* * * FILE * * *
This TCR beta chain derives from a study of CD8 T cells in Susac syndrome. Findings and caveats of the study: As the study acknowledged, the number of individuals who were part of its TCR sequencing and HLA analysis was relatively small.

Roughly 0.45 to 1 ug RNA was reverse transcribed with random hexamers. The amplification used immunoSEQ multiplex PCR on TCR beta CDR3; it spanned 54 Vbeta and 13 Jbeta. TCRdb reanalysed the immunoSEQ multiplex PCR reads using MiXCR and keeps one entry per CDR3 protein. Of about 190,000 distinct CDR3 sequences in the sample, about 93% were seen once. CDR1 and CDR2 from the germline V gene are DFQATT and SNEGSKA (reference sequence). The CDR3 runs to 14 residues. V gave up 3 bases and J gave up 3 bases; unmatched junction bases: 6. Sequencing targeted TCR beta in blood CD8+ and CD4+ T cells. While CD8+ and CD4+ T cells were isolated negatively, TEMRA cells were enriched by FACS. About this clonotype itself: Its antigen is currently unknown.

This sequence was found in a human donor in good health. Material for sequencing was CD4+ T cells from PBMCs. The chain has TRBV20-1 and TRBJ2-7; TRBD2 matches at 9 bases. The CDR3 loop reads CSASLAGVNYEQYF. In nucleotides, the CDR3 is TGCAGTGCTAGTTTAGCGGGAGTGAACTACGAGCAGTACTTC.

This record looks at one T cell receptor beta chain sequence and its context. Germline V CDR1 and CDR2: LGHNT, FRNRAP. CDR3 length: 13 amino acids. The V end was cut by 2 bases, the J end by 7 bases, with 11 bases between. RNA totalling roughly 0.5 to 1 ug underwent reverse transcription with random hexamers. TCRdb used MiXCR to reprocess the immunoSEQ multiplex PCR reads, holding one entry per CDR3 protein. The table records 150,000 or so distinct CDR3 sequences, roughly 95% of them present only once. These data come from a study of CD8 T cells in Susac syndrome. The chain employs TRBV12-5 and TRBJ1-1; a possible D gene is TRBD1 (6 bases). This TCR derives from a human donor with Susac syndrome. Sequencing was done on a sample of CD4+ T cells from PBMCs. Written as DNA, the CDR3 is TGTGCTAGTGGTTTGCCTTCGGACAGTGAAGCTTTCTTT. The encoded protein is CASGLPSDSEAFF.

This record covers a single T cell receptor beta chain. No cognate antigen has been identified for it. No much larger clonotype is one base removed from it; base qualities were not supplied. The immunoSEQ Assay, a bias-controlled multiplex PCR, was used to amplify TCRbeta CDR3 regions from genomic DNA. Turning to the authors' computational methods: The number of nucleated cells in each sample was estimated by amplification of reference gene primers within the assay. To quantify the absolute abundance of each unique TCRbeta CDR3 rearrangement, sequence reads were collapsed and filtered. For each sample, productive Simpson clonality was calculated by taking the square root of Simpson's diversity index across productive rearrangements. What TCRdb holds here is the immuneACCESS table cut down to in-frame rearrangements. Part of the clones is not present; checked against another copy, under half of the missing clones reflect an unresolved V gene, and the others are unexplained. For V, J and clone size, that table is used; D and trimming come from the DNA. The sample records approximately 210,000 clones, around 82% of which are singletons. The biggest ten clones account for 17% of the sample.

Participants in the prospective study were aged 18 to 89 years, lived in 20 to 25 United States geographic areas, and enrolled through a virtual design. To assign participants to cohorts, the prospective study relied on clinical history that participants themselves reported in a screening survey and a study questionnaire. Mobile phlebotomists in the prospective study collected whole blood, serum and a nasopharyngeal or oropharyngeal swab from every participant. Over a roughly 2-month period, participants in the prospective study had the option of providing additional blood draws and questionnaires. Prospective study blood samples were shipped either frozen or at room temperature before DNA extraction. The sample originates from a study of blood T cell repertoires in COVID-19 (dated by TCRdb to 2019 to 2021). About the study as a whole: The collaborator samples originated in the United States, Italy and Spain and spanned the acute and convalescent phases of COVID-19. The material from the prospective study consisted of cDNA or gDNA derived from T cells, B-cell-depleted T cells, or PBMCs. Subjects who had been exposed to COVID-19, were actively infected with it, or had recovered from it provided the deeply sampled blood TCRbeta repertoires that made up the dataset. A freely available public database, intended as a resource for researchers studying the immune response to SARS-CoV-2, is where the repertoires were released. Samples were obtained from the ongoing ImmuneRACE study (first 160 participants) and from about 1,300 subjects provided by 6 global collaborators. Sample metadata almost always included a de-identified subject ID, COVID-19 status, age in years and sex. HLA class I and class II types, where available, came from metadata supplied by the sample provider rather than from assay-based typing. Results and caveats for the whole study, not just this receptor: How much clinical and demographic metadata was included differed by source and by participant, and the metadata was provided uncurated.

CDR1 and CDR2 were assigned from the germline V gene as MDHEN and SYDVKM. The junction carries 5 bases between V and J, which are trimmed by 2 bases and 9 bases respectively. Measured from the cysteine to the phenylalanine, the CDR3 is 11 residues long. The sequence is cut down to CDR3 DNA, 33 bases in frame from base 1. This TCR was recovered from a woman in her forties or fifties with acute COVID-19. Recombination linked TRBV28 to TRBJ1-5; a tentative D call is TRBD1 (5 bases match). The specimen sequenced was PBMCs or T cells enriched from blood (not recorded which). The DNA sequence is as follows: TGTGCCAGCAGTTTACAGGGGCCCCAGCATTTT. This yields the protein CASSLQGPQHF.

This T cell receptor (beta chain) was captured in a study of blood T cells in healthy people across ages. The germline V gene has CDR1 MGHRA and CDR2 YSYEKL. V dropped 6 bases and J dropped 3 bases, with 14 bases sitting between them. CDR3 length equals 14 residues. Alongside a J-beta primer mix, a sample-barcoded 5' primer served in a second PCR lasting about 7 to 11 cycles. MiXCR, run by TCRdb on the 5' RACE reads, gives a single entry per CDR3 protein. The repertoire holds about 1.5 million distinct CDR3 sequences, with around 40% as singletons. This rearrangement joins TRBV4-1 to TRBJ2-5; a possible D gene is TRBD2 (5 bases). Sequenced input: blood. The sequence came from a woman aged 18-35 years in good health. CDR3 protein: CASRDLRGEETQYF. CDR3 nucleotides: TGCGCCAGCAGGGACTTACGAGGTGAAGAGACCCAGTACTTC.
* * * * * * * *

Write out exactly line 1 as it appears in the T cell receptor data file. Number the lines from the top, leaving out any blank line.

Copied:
This TCR beta chain derives from a study of CD8 T cells in Susac syndrome. Findings and caveats of the study: As the study acknowledged, the number of individuals who were part of its TCR sequencing and HLA analysis was relatively small.